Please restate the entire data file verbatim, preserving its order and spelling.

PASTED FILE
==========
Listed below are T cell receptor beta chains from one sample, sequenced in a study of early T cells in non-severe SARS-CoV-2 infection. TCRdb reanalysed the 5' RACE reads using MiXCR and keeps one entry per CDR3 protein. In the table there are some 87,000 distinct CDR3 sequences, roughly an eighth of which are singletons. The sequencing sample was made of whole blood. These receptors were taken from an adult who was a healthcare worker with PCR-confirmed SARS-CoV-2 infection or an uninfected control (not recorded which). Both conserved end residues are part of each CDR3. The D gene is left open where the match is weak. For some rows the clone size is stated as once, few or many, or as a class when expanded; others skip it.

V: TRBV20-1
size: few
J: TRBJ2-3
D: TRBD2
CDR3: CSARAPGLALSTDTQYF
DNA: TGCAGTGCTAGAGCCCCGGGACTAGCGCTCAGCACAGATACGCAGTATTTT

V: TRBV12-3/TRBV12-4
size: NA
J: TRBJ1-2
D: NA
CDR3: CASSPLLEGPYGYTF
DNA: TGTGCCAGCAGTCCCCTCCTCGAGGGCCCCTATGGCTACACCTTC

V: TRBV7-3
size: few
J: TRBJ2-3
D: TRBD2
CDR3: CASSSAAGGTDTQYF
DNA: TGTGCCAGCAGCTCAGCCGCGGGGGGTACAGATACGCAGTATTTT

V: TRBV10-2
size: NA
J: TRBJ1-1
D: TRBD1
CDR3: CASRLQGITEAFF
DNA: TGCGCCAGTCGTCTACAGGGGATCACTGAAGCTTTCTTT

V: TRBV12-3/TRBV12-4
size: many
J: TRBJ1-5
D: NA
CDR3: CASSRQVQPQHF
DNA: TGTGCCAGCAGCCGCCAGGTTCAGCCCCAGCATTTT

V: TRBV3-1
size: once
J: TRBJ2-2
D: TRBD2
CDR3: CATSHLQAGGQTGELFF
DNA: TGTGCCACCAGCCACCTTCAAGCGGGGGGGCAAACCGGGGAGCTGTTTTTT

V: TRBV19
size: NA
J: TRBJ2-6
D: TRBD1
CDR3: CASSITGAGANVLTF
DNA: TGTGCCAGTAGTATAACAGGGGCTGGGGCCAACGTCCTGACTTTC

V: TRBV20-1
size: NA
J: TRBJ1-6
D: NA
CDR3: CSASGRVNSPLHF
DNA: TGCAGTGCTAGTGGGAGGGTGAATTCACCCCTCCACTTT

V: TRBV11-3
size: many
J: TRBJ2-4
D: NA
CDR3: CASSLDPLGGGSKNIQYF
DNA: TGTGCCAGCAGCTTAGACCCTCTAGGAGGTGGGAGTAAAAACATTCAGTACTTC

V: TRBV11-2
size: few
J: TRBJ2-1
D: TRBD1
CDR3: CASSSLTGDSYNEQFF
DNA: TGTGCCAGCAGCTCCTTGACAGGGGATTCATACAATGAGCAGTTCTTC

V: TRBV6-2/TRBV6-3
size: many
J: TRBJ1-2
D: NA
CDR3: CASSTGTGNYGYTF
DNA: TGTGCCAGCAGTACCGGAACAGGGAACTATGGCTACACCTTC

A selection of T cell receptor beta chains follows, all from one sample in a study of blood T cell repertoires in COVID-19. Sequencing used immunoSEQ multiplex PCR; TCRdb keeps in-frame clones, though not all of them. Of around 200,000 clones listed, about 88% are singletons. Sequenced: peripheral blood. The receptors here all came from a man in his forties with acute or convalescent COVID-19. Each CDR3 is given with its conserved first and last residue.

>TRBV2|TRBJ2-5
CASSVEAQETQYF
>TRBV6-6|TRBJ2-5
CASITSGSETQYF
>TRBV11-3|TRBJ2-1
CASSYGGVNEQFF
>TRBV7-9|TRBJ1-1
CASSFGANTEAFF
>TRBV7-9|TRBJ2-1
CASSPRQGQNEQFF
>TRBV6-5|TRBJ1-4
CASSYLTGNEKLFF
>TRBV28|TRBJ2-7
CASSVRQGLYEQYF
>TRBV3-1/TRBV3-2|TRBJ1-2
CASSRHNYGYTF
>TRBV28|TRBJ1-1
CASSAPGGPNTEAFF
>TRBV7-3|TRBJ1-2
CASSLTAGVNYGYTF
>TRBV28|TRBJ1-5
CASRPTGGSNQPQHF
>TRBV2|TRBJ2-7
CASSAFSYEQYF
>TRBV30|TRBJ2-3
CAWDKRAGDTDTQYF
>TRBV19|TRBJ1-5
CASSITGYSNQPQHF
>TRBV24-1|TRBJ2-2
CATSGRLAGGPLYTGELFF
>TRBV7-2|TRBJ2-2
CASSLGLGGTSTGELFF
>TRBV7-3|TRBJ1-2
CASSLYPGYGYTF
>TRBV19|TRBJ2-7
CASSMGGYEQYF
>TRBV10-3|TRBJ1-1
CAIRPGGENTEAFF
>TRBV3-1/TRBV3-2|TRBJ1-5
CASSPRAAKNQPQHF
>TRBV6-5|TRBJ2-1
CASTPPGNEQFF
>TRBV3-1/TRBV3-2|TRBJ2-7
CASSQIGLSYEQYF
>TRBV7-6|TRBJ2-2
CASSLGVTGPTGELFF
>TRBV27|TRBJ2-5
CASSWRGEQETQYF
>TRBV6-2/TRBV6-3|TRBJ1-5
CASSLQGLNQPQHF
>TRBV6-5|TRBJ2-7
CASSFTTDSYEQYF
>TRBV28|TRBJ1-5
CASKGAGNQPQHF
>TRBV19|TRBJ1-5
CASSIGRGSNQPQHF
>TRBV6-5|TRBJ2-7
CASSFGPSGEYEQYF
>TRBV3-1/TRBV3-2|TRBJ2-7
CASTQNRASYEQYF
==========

Listed below are T cell receptor beta chains from one sample, sequenced in a study of early T cells in non-severe SARS-CoV-2 infection. TCRdb reanalysed the 5' RACE reads using MiXCR and keeps one entry per CDR3 protein. In the table there are some 87,000 distinct CDR3 sequences, roughly an eighth of which are singletons. The sequencing sample was made of whole blood. These receptors were taken from an adult who was a healthcare worker with PCR-confirmed SARS-CoV-2 infection or an uninfected control (not recorded which). Both conserved end residues are part of each CDR3. The D gene is left open where the match is weak. For some rows the clone size is stated as once, few or many, or as a class when expanded; others skip it.

V: TRBV20-1
size: few
J: TRBJ2-3
D: TRBD2
CDR3: CSARAPGLALSTDTQYF
DNA: TGCAGTGCTAGAGCCCCGGGACTAGCGCTCAGCACAGATACGCAGTATTTT

V: TRBV12-3/TRBV12-4
size: NA
J: TRBJ1-2
D: NA
CDR3: CASSPLLEGPYGYTF
DNA: TGTGCCAGCAGTCCCCTCCTCGAGGGCCCCTATGGCTACACCTTC

V: TRBV7-3
size: few
J: TRBJ2-3
D: TRBD2
CDR3: CASSSAAGGTDTQYF
DNA: TGTGCCAGCAGCTCAGCCGCGGGGGGTACAGATACGCAGTATTTT

V: TRBV10-2
size: NA
J: TRBJ1-1
D: TRBD1
CDR3: CASRLQGITEAFF
DNA: TGCGCCAGTCGTCTACAGGGGATCACTGAAGCTTTCTTT

V: TRBV12-3/TRBV12-4
size: many
J: TRBJ1-5
D: NA
CDR3: CASSRQVQPQHF
DNA: TGTGCCAGCAGCCGCCAGGTTCAGCCCCAGCATTTT

V: TRBV3-1
size: once
J: TRBJ2-2
D: TRBD2
CDR3: CATSHLQAGGQTGELFF
DNA: TGTGCCACCAGCCACCTTCAAGCGGGGGGGCAAACCGGGGAGCTGTTTTTT

V: TRBV19
size: NA
J: TRBJ2-6
D: TRBD1
CDR3: CASSITGAGANVLTF
DNA: TGTGCCAGTAGTATAACAGGGGCTGGGGCCAACGTCCTGACTTTC

V: TRBV20-1
size: NA
J: TRBJ1-6
D: NA
CDR3: CSASGRVNSPLHF
DNA: TGCAGTGCTAGTGGGAGGGTGAATTCACCCCTCCACTTT

V: TRBV11-3
size: many
J: TRBJ2-4
D: NA
CDR3: CASSLDPLGGGSKNIQYF
DNA: TGTGCCAGCAGCTTAGACCCTCTAGGAGGTGGGAGTAAAAACATTCAGTACTTC

V: TRBV11-2
size: few
J: TRBJ2-1
D: TRBD1
CDR3: CASSSLTGDSYNEQFF
DNA: TGTGCCAGCAGCTCCTTGACAGGGGATTCATACAATGAGCAGTTCTTC

V: TRBV6-2/TRBV6-3
size: many
J: TRBJ1-2
D: NA
CDR3: CASSTGTGNYGYTF
DNA: TGTGCCAGCAGTACCGGAACAGGGAACTATGGCTACACCTTC

A selection of T cell receptor beta chains follows, all from one sample in a study of blood T cell repertoires in COVID-19. Sequencing used immunoSEQ multiplex PCR; TCRdb keeps in-frame clones, though not all of them. Of around 200,000 clones listed, about 88% are singletons. Sequenced: peripheral blood. The receptors here all came from a man in his forties with acute or convalescent COVID-19. Each CDR3 is given with its conserved first and last residue.

>TRBV2|TRBJ2-5
CASSVEAQETQYF
>TRBV6-6|TRBJ2-5
CASITSGSETQYF
>TRBV11-3|TRBJ2-1
CASSYGGVNEQFF
>TRBV7-9|TRBJ1-1
CASSFGANTEAFF
>TRBV7-9|TRBJ2-1
CASSPRQGQNEQFF
>TRBV6-5|TRBJ1-4
CASSYLTGNEKLFF
>TRBV28|TRBJ2-7
CASSVRQGLYEQYF
>TRBV3-1/TRBV3-2|TRBJ1-2
CASSRHNYGYTF
>TRBV28|TRBJ1-1
CASSAPGGPNTEAFF
>TRBV7-3|TRBJ1-2
CASSLTAGVNYGYTF
>TRBV28|TRBJ1-5
CASRPTGGSNQPQHF
>TRBV2|TRBJ2-7
CASSAFSYEQYF
>TRBV30|TRBJ2-3
CAWDKRAGDTDTQYF
>TRBV19|TRBJ1-5
CASSITGYSNQPQHF
>TRBV24-1|TRBJ2-2
CATSGRLAGGPLYTGELFF
>TRBV7-2|TRBJ2-2
CASSLGLGGTSTGELFF
>TRBV7-3|TRBJ1-2
CASSLYPGYGYTF
>TRBV19|TRBJ2-7
CASSMGGYEQYF
>TRBV10-3|TRBJ1-1
CAIRPGGENTEAFF
>TRBV3-1/TRBV3-2|TRBJ1-5
CASSPRAAKNQPQHF
>TRBV6-5|TRBJ2-1
CASTPPGNEQFF
>TRBV3-1/TRBV3-2|TRBJ2-7
CASSQIGLSYEQYF
>TRBV7-6|TRBJ2-2
CASSLGVTGPTGELFF
>TRBV27|TRBJ2-5
CASSWRGEQETQYF
>TRBV6-2/TRBV6-3|TRBJ1-5
CASSLQGLNQPQHF
>TRBV6-5|TRBJ2-7
CASSFTTDSYEQYF
>TRBV28|TRBJ1-5
CASKGAGNQPQHF
>TRBV19|TRBJ1-5
CASSIGRGSNQPQHF
>TRBV6-5|TRBJ2-7
CASSFGPSGEYEQYF
>TRBV3-1/TRBV3-2|TRBJ2-7
CASTQNRASYEQYF